7 Money Lessons I Won’t Teach My Kids


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7 Money Lessons: Many of the Millennial generation grew up with frugal parents who lived by every penny. Although frugality certainly has its place, some money lessons learned in childhood should be left in the past.

GOBankingRates spoke to nutritionist Blanca Garcia, a registered dietitian at Health Canal, and Miriam Caldwell, a writer in Los Angeles, about what lessons they learned about money from their frugal parents. Although they both remain conscious of saving as adults, there are some habits they swear not to pass on to their children.

Here are seven frugal habits that, while well-intentioned, can do more harm than good when passed down to the next generation.

Don’t skimp on car maintenance

Garcia recalls how her family never had dents or paint work done on their cars. As an adult, Garcia understands the value of properly maintaining an investment, even if it is old. “I see cars only as a means of transportation; However, I figure that if I keep them in good condition they last longer and have better resale value,” she explained. “I would like my children to take care of their investments.”

Allow occasional spontaneity with food

Garcia’s mother always packed food items regardless of the circumstances. While Garcia still believes in packing meals, she wants her kids to enjoy some spontaneity. “We still pack meals for our family often but we allow flexibility and sometimes eat out or buy snacks,” Garcia said. “The aim is to show our children that you can be frugal as well as flexible. In some cases, if the environment is unusual, like Disneyland, it’s OK to try something new.”

Caldwell agreed: “We never went to restaurants as kids — it was seen as a waste of money,” she shared. “But I think it’s important to experience different cuisines and cultures. I will budget for the occasional family dinner.”

Make homes feel warm and inviting

Garcia remembers living in an apartment with white walls and minimal decor. Now, she wants her children to feel at home. “I want my children to feel that their home is a comfortable place,” she said.

Allow extra-curricular enrichment

Garcia’s mother did not prioritize activities outside school. But Garcia has enrolled her children in enrichment programs like swimming, dance and piano. “This means we won’t spend money on things like TV or cable, but the value of mind-nourishing activities is worth it,” she explained.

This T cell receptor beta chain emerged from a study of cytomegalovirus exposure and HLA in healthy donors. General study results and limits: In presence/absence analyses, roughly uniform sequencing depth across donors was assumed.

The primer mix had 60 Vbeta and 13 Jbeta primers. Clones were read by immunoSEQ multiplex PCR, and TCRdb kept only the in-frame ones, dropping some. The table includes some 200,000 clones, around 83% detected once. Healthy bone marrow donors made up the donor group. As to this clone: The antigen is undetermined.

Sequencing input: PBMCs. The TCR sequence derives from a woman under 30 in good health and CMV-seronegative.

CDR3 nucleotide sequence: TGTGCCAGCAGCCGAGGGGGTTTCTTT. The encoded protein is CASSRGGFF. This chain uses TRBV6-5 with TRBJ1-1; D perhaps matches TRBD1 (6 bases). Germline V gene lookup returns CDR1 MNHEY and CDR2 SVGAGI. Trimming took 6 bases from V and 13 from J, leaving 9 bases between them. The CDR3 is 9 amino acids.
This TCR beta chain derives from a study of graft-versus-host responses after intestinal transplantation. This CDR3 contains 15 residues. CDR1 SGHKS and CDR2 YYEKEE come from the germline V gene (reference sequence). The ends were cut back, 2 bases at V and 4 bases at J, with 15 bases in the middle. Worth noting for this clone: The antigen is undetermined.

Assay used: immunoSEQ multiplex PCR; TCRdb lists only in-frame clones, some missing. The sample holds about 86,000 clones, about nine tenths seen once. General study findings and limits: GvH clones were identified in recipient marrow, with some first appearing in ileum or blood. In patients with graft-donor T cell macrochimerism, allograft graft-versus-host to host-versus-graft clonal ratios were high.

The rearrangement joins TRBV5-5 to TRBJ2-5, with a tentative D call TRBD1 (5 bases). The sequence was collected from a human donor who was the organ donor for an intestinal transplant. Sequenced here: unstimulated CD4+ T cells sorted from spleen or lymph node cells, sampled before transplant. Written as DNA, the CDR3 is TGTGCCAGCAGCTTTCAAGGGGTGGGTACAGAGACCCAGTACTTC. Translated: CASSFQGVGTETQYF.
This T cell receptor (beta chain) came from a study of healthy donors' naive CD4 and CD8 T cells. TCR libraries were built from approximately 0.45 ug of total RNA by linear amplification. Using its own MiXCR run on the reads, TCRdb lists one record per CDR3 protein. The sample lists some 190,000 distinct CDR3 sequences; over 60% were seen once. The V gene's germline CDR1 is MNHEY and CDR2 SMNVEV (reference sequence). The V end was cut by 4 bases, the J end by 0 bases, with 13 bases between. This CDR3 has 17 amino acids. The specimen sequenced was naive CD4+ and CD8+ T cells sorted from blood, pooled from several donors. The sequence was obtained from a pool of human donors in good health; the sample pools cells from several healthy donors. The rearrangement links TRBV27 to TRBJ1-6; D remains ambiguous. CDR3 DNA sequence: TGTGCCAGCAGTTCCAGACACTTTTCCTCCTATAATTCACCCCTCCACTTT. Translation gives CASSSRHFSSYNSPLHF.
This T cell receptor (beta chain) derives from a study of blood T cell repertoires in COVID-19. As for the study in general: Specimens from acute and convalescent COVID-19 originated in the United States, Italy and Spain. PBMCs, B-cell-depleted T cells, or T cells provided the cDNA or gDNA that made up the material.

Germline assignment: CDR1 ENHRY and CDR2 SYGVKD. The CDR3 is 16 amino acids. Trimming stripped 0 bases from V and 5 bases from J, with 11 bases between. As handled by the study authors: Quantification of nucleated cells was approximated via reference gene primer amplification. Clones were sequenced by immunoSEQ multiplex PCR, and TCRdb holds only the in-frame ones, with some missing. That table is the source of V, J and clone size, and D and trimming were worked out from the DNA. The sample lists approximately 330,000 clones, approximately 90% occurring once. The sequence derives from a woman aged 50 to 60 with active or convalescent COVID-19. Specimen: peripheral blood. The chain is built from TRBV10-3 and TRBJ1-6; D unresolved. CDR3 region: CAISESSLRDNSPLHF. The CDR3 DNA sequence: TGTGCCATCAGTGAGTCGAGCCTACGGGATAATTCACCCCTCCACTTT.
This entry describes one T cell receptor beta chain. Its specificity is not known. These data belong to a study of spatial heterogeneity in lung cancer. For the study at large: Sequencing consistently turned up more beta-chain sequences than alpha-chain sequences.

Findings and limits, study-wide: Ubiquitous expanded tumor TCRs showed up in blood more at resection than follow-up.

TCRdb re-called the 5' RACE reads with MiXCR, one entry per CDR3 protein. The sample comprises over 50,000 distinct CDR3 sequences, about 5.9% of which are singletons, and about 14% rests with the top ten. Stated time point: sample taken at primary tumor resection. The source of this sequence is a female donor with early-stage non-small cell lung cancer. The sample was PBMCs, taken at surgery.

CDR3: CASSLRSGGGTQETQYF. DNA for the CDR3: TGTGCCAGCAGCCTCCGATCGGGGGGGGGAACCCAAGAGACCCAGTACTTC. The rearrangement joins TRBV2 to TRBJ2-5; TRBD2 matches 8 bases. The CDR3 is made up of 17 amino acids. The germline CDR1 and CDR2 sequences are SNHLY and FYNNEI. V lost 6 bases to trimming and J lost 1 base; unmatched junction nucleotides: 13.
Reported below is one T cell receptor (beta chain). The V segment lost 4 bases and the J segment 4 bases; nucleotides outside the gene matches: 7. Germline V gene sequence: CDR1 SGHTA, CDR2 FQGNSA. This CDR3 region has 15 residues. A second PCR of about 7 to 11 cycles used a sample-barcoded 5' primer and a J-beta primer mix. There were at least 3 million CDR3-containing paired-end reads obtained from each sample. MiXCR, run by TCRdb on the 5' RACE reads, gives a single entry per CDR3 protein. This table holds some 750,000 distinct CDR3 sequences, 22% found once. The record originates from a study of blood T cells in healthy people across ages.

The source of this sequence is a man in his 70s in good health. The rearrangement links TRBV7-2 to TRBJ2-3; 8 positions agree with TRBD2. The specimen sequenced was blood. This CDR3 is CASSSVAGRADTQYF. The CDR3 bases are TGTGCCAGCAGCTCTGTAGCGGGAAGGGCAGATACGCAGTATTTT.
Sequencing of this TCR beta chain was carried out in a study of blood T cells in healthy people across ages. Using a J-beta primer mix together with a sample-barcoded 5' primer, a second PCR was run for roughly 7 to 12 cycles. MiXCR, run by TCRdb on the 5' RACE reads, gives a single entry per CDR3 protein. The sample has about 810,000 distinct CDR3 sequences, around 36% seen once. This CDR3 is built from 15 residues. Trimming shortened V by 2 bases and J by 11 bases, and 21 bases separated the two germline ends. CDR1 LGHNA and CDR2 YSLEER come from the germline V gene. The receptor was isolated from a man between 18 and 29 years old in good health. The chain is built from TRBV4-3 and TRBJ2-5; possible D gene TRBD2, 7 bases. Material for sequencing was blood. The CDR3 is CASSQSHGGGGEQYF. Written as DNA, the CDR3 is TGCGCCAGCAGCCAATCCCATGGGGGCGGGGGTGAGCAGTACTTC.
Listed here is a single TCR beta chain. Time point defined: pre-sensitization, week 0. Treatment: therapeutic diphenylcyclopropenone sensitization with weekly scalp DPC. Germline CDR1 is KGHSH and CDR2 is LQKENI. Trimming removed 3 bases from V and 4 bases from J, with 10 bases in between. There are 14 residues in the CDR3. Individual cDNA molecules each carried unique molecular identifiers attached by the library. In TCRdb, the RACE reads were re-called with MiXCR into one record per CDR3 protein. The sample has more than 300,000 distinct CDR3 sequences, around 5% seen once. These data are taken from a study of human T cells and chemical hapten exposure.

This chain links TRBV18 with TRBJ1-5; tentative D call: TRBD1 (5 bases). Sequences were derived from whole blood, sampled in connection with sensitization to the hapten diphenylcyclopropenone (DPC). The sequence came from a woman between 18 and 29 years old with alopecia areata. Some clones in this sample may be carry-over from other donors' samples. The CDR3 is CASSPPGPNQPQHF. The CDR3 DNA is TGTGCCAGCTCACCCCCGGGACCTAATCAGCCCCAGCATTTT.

Let the children choose gifts sometimes

Garcia always had to buy the cheapest ice cream option. With her children, she does not restrict their choices. “Although running an ice cream isn’t common in my family, I don’t generally put restrictions on what type of ice cream my kids choose. They’re meant to be an occasional treat,” she said.

buy quality basics

“My parents always bought the cheapest clothes, which meant I never had anything that fit right or was durable,” Caldwell said. “I’d like to invest in some high-quality, classic wardrobe basics for my kids.”

Do not deprive children from traveling

“Vacations were viewed as an unnecessary luxury in my family,” Caldwell shared. “But I want to show my kids more about the world. We research deals and save up to take one modest trip per year.”

While Garcia and Caldwell believe it’s important to instill financial responsibility in children, some extreme money-saving strategies can backfire. With care and communication, parents can raise children who are financially literate and well-adjusted. The key is to strike a balance between prudence and pleasure. As Garcia succinctly put it: “Although I still consider myself frugal, there are some things I won’t teach my children.” Ultimately, each generation must decide which money lessons to keep and which to leave behind.

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